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Discussion Starter · #1 ·
What lifting devices have you seen to pick it up when it lies down?

None of us would ever 'drop' our bikes, but if it just got tired and lay over, and we wanted to pick it up again, and the methods they show in all the videos online of how to do it by hand - don't work - what devices are there?

I just did a comparison of what seem the two best 'bike lifting devices' for the AT, but am interested to see if others have better suggestions.

DustRiders Hoist VS MotoBikeJack

I believe the DustRiders Hoist came first and then the MotoBikeJack copied and changed it, then patented it, and now their website claims they 'invented' it.

Both come in 4 pieces
Both have a similar ratchet device attached to the top piece, with webbing and a plastic coated hook.

MotoBikeJack has just one bigger base plate while DustRiders Hoist has a Y shaped base with 2 smaller base plates

MotoBikeJack is smaller, packing to 33cm x 13cm (13’ x 5’ inch) while the DustRiders Hoist is longer and wider at 49cm x 21cm x 5cm (19.3’ x 8.3’ x 3’ inches).

MotoBikeJack is also lighter, at 3.52kg (7 Lb 12oz) than the DustRiders Hoist 4kg (9 Lb)

MotoBikeJack is cheaper, at US $247.50 than the DustRiders Hoist US $249.95

MotoBikeJack assembled height is 78cm (31’inch) tall, which is shorter than the DustRiders Hoist that is 109cm (43” inch) tall

The one footed MotoBikeJack is obviously less stable than the dual footed DustRiders. I watched someone lifting a bike and he had to keep his foot on the MotoBikeJack base plate to stop it sliding.

It seems many people have copied the Original, does anyone on this forum have either of them or a completely different alternative?
 

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What lifting devices have you seen to pick it up when it lies down?
I rely on a combination of muscles and technique, with a generous sprinkling of expletives. I don't think carrying a hoist would be very practical. When the muscles are no longer up to the job, I'll accept it's time for a smaller, lighter bike!
 

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I rely on a combination of muscles and technique, with a generous sprinkling of expletives. I don't think carrying a hoist would be very practical. When the muscles are no longer up to the job, I'll accept it's time for a smaller, lighter bike!

This^^^^.... when your looking at stuff to stand your bike up... you got too much junk onboard, unload it but only put half the crap back on....or use a car.
 

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Yeah the lifting techniques do work, particularly the handlebar lever method. The backwards walking method I have found to be a bit harder but it does work. That said I can also see how you could hurt yourself trying both methods. The other thing I have seen is people using small car jacks to just jack it up a bit then it is very easy to just lift it vertical. If you ride in areas where there is a lot of trees you could lift it using a normal ratchet strap attached to a tree, that would be cheaper I guess.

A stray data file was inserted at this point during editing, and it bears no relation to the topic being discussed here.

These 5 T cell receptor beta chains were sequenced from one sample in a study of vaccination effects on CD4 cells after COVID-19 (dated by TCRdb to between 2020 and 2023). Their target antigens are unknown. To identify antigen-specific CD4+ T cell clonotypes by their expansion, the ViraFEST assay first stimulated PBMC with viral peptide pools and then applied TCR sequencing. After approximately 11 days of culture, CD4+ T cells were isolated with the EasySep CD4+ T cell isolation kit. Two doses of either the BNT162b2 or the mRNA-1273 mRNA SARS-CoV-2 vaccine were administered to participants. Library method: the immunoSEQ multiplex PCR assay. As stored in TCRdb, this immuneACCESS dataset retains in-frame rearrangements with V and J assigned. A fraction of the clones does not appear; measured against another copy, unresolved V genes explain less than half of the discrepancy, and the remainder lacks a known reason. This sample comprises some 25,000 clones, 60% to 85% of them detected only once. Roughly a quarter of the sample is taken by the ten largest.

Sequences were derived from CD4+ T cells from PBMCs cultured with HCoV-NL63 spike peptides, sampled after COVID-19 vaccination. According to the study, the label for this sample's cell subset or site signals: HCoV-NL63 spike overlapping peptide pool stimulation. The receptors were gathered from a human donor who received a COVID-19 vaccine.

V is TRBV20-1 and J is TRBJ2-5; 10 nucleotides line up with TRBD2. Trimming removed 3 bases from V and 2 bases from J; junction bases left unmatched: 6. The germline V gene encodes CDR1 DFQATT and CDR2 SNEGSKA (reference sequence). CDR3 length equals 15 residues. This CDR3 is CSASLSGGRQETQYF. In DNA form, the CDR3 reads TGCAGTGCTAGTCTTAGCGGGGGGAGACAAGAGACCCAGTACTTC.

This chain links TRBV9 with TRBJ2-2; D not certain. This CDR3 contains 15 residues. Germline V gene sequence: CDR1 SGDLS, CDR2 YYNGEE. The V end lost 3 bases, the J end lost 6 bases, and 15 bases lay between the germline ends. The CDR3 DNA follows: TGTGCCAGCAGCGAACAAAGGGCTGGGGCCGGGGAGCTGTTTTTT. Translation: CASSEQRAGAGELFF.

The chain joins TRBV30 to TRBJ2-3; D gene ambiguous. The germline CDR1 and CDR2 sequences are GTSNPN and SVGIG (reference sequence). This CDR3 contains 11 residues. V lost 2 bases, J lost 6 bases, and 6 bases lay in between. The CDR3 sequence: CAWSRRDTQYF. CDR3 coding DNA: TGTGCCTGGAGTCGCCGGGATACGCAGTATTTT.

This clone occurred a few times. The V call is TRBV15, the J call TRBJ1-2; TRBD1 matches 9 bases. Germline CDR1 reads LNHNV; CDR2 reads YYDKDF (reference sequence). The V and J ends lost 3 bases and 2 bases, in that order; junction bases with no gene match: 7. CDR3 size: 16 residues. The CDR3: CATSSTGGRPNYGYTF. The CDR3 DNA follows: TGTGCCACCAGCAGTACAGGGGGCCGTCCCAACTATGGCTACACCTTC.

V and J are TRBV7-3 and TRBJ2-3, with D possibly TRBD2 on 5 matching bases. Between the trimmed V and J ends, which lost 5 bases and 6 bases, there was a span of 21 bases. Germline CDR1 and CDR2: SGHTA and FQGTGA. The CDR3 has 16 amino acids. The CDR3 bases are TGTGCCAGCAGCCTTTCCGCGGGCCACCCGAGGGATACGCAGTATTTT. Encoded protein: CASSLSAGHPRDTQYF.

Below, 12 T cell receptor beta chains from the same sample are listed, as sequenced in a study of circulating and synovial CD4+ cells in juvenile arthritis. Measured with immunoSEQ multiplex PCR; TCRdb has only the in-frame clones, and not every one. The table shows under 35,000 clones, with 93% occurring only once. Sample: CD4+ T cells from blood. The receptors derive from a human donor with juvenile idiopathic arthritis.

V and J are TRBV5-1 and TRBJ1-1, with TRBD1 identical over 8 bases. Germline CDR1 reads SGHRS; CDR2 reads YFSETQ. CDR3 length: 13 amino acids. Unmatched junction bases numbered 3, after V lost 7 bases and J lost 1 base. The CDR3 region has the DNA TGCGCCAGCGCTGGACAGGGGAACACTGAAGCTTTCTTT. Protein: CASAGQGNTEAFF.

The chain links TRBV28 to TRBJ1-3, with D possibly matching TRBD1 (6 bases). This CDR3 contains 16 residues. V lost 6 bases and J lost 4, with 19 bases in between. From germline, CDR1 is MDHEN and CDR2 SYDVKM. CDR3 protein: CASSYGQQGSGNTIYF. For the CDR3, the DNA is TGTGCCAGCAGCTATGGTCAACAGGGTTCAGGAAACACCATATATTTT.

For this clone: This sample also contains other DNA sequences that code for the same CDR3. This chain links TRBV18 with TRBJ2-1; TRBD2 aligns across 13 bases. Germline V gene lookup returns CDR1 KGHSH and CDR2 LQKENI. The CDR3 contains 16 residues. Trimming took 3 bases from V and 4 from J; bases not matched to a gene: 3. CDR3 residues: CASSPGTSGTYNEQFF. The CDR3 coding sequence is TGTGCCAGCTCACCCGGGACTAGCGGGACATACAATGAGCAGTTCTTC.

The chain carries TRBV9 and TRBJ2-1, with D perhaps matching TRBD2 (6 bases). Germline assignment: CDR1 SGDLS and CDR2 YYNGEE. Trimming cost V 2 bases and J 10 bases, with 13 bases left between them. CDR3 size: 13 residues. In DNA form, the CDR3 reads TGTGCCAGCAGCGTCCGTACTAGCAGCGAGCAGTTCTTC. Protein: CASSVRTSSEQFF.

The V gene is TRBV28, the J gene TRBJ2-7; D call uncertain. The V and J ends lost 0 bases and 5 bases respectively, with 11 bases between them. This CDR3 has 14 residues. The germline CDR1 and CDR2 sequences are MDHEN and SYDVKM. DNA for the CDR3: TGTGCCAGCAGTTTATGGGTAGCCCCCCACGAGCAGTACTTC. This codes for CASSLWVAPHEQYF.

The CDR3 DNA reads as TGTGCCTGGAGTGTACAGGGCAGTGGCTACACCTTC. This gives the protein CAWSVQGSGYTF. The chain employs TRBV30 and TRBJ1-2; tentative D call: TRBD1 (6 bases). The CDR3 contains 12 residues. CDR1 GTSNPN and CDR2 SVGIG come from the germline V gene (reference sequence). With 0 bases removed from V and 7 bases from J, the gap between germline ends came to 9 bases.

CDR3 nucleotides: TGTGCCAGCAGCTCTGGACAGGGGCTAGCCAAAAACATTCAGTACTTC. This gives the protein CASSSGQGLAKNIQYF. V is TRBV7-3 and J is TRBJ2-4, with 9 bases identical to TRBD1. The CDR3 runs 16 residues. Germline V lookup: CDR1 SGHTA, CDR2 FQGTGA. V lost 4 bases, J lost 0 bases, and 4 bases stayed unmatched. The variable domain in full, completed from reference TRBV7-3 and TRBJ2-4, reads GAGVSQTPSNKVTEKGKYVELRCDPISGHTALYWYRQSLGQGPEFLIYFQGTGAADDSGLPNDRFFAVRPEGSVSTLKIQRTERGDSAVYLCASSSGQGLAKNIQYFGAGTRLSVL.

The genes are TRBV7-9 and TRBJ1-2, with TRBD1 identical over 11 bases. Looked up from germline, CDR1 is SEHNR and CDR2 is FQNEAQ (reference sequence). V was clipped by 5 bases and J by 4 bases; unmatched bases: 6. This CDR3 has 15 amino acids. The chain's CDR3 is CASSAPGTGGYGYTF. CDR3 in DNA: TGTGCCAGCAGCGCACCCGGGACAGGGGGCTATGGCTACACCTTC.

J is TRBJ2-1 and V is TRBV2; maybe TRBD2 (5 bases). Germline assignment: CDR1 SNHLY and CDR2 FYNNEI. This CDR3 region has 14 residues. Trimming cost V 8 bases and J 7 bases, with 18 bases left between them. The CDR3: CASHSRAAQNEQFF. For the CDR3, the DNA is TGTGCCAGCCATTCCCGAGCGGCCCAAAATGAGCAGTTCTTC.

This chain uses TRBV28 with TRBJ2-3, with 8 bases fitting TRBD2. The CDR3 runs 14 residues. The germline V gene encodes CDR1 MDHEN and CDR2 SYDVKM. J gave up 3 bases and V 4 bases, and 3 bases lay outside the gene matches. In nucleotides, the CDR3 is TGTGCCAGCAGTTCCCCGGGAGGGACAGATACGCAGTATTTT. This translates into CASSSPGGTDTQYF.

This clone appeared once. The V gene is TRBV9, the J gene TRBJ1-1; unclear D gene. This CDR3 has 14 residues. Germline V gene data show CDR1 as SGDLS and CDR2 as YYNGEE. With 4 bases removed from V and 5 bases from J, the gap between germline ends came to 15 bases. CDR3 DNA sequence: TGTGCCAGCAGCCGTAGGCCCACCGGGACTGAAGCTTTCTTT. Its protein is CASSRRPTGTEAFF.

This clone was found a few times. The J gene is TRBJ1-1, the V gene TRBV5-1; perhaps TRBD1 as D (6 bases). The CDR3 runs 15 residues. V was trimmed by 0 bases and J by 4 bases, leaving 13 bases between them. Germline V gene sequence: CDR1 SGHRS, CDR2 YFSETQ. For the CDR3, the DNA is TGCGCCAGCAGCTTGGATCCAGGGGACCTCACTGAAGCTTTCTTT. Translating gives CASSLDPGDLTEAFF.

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I used to think the same thing. I work out regularly and consider myself to be in pretty good shape. I've owned and dropped some heavier bikes (Super Tenere for one) and was always able to pick it up even in loose sand. I've also ridden with guys who didn't know the various techniques and showed them how to lift a big bike.

Then one day I was riding solo (Triumph Tiger XCx which is lighter than the AT or Super Tenere) up a steep and narrow trail with loose rocks and a "wash out" down the center of the trail. It was getting more narrow so I tried to turn around but stalled the motor and dropped it. It was laying at a bad angle. I pulled the front wheel so it faced downhill. It still wasn't good as the top of the bike was laying in the "V" of the wash out. All the weight at the top of the bike with both wheels in the air. I had to lift hard just to get the wheels to touch the ground to use them as leverage. But I would still be lifting "uphill" onto the ledge of the "V". I tried several time with different techniques to lift it and I could not. I took a break, had my power bar and some water, did my breathing like I do before I lift at the gym and gave it a go. No joy. I wound up straining quads, glutes, and traps.

I waited for about 1/2 hour before a couple dirt bike riders came by and were able to get me upright.

Two things I learned; I really shouldn't ride in semi-remote places by myself and there are circumstance where you'll find you just can't get that bike back up on two-wheels.

After that event, I too seriously considered carrying some type of a "jack" or "lift". Now I don't know how well one would have worked in the circumstances I was in, but I would have loved to at least have had something that might have helped.